The American pastor of New Jersey, supported by a former British psychic, runs a network that provides up to 50,000 Ugandan "miracle medicines" from industrial whites that claim that poisoning toxic chemicals eliminates cancer, HIV / AIDS, malaria and most other illnesses.
The network, led by Pastor Robert Baldwin and partially financed by Sam Little from Arlesey in Bedfordshire, is one of the most comprehensive efforts to distribute a "miracle medicine" known as MMS, or a "miraculous mineral solution". The Guardian learned that cholesterol dioxide, a product that has no known health benefits and can be very dangerous, to poor Ugandan people, including a baby under the age of 14 months.
Baldwin, 52, imports bulk shipments of MMS, sodium chlorite and citric acid components in Uganda from China. Both chemicals are mixed to produce chlorine dioxide, a strong bleach, which is used in the textile industry.
The US parish priest educated about 1,200 priests on the management of the "miracle medicine" in Uganda and then used to treat approximately 50 congregations, usually after a Sunday service. As an incentive, Baldwin offers smartphones to those priests who are particularly "committed" to the spread of the bleaching product.
Baldwin works within the ministry set up by Global Healing. "The Church" is advertised as "using the power of the Almighty God … to greatly reduce the loss of life in Africa".
But in a telephone conversation with Fiona O'Briy, a fighter with a nickname who was talking to him while presenting as a freelance journalist, Baldwin said he distributed the bleach through the churches to "stay under radar".
"We do not want to attract any attention," he said during a conversation, the recording of which was heard by the Guardian. "When you point to MMS, you risk getting problems with the government or pharmaceutical companies. You need to do this with a low key. So I put it through the church. "
He added that he uses euphemism on Facebook as extra prudence, where he collects money through online donations. "I do not call it MMS, I call it" healing water "to protect it. They are very sophisticated. Facebook has algorithms that can recognize" MMS. "
Baldwin, who studied as a student nurse and is understood to have no other medical knowledge, said he chose Uganda because it was a poor country with weak regulation. He spoke from New Jersey, where he had headquarters, and told O'Brien: "America and Europe have much stricter laws that you will not be so free to people because they are controlled by the FDA. So I work in developing countries. "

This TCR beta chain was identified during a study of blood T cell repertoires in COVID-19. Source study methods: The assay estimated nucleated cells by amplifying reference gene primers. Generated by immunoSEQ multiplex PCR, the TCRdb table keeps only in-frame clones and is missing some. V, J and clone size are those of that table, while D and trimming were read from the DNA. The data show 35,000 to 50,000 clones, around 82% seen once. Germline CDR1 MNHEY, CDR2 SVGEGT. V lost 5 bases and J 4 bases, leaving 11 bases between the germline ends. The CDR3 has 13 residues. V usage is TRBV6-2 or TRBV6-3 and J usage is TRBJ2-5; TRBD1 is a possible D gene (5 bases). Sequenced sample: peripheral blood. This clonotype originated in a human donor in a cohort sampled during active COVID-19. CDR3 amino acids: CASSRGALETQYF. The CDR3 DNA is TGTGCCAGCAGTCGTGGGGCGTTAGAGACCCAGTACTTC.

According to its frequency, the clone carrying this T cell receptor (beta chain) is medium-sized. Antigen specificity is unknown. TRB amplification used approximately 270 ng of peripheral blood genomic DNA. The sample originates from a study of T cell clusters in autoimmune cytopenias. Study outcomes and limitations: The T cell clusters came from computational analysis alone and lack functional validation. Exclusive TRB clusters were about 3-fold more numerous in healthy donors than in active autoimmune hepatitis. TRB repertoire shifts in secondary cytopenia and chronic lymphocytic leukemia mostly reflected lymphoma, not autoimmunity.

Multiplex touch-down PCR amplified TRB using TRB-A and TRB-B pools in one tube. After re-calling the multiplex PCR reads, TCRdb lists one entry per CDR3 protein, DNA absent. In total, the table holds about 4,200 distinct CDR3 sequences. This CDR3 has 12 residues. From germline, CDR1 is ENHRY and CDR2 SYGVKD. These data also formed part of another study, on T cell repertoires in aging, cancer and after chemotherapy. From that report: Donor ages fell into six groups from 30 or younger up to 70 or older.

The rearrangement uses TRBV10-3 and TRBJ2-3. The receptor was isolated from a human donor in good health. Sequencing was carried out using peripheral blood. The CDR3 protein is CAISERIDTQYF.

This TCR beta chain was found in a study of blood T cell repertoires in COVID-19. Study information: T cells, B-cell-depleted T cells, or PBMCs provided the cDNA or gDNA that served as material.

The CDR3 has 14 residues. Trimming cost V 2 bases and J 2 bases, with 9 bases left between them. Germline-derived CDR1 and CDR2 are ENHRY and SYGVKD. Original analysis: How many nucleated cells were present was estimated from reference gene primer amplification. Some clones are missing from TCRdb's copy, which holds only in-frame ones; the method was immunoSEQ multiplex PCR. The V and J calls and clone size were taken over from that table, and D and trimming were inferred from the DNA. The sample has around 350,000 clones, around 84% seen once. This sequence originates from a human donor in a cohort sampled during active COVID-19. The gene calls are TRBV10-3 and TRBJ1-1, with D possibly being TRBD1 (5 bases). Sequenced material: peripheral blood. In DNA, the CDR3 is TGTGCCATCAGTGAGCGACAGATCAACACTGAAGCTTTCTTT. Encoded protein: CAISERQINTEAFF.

He added: "Those people in poor countries who do not have the opportunities we have in richer countries are much more open to receiving the blessings God has given them."
Asked how infants and children were treated with MMS, he said that the dose was reduced by half. "Small infants can take a small amount of spit, they spit out. It does not cause any harm – they only get diarrhea. "
Guardian contacted Baldwin in New Jersey by phone and asked the parish priest to explain his work in Uganda. He said: "We use natural healing therapies to help people – this is something that Christians do."
He then said: "I think it's not good that we are talking to the media now."
When asked which bleach doses he uses in Africa, he suddenly stopped the call.
MMS is prohibited in several countries, including Canada and Ireland. In the United Kingdom and the US, it is strictly controlled and led to prosecution for fraud.
The US Food and Drug Administration (FDA) issued a public warning to advise anyone who has MMS to "stop using it immediately and discard it". Several people were bad because of a chemical, says the FDA, who suffers from nausea, diarrhea and potentially "deadly low blood pressure due to dehydration".
It seems that Baldwin's growing MMS network in Uganda includes a wholesale distribution of bleach. It is not clear how the money is collected for payment. There are sites to raise funds on Facebook, although it seems that the amounts we make are small.
The MMS thread was partially funded by Sam Little. The British, aged 25, currently living in Fort Portala, in the west of Uganda, where the Guardian spoke to him via a mobile phone.